New Technologies To Aid Submarine Stealth?
During the last week, there have been announcements of a couple of new technologies that could make submaries even harder to detect. The first one, which has actually been built, is a system to send encrypted communications to submarines from expendable bouys that can transmit a digital signal underwater as far as 175 nm. Excerpt:
To communicate with a submerged submarine safely, a gateway mechanism is required to deliver messages deeper than periscope depth. The Deep Siren Tactical Paging system is comprised of a disposable gateway buoy with an antenna that gathers radio-frequency signals and converts them to Deep Siren acoustic signals that penetrate the water and are received by the submarine's sonar system. These acoustic signals are then converted on board the submarine to text messages with the Deep Siren receiver. The Deep Siren system also includes a portable transmit station which can be located on shore or carried on board a ship or airplane. "You want to have this be a global capability, where the buoy can be called from anywhere in the world," Matzelevich says.The story says the system is supposed to get an at-sea eval in June as part of the Communications At Speed And Depth initiative. The story made it seem that subs only communicate now by using the Floating Wire Antenna at periscope depth, but I'm assuming that the writer didn't understand what the retired submarine Captain was saying.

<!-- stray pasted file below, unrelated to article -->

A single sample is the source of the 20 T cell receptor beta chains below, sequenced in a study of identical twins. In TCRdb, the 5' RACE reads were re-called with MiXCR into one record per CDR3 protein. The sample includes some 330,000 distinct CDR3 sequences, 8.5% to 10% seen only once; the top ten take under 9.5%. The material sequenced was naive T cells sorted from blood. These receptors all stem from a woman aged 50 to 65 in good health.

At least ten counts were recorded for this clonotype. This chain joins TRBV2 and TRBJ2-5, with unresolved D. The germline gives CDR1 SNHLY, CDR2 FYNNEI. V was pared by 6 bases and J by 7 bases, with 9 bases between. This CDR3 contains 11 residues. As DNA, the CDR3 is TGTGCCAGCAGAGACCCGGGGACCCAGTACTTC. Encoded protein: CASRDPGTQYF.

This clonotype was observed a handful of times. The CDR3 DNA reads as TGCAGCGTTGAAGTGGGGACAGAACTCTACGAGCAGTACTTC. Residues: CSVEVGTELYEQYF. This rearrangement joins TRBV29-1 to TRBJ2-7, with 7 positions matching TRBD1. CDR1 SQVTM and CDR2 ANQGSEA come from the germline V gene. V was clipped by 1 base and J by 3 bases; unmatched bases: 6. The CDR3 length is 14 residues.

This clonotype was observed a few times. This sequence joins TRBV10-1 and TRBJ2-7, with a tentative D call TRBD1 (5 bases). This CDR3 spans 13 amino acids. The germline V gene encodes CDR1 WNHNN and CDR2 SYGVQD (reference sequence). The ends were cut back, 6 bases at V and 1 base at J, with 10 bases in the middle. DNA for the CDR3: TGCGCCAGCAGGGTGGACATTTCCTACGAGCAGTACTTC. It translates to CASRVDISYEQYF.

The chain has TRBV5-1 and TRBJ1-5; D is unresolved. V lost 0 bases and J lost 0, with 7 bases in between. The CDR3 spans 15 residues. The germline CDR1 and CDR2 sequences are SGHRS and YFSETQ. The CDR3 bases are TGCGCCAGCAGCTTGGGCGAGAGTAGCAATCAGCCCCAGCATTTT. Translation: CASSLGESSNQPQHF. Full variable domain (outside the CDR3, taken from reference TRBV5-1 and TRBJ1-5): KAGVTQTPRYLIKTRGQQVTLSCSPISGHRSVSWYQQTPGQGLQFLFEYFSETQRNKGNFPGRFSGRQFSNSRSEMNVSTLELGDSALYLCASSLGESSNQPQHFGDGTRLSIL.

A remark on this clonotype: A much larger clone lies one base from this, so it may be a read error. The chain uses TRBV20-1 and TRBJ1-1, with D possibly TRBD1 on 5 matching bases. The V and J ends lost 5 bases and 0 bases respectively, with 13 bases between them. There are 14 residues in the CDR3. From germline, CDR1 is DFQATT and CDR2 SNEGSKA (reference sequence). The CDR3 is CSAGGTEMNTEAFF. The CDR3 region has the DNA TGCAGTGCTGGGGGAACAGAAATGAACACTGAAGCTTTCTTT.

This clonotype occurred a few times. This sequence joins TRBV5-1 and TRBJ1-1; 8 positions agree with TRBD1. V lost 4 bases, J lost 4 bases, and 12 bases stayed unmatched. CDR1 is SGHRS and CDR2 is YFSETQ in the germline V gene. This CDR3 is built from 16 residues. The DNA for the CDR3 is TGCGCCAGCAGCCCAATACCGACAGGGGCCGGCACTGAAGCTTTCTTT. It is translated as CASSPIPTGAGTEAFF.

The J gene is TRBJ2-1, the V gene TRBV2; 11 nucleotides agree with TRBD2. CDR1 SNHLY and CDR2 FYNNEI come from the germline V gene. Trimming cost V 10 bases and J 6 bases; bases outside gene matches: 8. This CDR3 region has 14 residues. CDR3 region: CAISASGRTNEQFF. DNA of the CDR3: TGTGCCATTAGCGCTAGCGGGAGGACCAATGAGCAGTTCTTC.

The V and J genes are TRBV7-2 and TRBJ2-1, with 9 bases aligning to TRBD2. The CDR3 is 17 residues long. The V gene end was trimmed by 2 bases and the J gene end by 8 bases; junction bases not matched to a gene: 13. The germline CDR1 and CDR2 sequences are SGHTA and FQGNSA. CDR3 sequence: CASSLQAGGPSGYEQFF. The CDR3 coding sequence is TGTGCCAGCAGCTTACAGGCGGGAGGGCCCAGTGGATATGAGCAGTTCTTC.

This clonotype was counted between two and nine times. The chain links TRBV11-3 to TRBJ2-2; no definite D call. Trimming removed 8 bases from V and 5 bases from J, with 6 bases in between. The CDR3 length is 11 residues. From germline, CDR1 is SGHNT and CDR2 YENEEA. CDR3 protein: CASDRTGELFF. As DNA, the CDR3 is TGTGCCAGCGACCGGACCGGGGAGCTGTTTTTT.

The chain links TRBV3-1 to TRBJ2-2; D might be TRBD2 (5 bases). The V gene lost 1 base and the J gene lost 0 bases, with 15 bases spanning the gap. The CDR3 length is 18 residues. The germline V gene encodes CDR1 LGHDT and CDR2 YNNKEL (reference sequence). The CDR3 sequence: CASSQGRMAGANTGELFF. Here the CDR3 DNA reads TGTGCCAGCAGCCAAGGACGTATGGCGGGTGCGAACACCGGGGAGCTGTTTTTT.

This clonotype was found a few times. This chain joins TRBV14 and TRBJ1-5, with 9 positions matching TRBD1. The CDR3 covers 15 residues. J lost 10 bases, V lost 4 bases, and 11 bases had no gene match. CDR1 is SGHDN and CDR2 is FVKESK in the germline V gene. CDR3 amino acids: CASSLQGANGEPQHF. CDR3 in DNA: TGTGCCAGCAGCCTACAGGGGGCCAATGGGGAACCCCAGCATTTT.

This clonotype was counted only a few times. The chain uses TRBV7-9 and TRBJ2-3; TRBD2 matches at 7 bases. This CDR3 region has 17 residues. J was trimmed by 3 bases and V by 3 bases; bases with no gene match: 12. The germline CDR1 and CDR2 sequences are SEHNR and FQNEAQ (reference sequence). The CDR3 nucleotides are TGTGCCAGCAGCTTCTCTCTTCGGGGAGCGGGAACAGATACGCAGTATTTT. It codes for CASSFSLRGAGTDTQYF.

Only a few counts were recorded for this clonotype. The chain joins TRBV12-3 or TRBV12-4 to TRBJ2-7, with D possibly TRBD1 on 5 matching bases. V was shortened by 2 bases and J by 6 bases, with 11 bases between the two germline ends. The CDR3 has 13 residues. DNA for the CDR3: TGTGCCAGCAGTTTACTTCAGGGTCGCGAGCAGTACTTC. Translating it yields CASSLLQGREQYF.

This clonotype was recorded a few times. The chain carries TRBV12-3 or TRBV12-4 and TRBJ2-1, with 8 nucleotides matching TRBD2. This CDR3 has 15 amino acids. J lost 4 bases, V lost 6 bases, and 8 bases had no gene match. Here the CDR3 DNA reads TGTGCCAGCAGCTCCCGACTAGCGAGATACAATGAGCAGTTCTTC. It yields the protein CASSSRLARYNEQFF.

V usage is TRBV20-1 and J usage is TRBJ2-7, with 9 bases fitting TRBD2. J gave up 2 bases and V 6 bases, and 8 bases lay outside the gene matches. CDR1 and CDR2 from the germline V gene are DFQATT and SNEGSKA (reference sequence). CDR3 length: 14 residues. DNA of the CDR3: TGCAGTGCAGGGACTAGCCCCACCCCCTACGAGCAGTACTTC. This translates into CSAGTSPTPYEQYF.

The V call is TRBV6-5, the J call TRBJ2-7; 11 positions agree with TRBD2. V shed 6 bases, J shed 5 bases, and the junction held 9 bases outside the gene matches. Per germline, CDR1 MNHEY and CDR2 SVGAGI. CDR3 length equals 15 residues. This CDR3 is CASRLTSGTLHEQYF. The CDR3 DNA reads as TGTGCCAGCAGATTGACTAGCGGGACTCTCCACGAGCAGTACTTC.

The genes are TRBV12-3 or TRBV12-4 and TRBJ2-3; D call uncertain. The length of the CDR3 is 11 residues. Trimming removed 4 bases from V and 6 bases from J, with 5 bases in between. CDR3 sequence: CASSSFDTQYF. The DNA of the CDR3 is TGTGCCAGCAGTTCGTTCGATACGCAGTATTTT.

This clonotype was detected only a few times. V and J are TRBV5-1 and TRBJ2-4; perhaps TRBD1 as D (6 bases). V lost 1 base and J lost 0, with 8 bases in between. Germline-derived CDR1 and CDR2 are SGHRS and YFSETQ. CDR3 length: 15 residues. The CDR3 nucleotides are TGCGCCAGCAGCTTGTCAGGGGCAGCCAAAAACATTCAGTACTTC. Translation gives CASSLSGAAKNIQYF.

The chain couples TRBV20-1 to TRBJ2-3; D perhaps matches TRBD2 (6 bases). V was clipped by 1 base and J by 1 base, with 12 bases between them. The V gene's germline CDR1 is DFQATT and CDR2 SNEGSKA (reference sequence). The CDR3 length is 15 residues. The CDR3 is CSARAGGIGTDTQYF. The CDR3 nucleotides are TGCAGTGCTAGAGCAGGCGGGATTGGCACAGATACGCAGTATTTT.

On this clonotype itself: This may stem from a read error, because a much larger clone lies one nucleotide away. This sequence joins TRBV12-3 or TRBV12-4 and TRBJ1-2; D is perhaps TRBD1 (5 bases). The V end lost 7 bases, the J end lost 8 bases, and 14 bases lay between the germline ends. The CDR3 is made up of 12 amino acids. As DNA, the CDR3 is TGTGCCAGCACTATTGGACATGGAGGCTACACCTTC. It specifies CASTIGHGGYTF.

Working with RRK Technologies, Ltd., in Glasgow, Scotland, and Ultra Electronics Maritime Systems in Dartmouth, Nova Scotia, Raytheon is developing a Deep Siren system that includes expendable buoys that are five inches (12.7 centimeters) in diameter and about 3.5 feet (one meter) long with antennas that receive signals from a constellation of Iridium Satellite, LLC, communication satellites. The buoys—designed to stay afloat for up to three days—can be ejected out of the sub's trash disposal unit without major modifications to the vessel. In this way, subs can set up their own acoustic networks without the need to tow an antenna.
The other new breakthrough has to do with defeating active sonar by "bending" sound waves around a submarine. This one is a fascinating theoretical advance, but I really don't see it having any practical application. (The abstract is located here.) The problem is that is appears that this would require covering the submarine with honeycombs of a still-undiscovered "metamaterial" which, I'm guessing, wouldn't have much in the way of the strength needed to retain it's shape at depth while still allowing for hull compression. If they can eventually tech this one out, I wouldn't expect to see boats using it for at least several decades.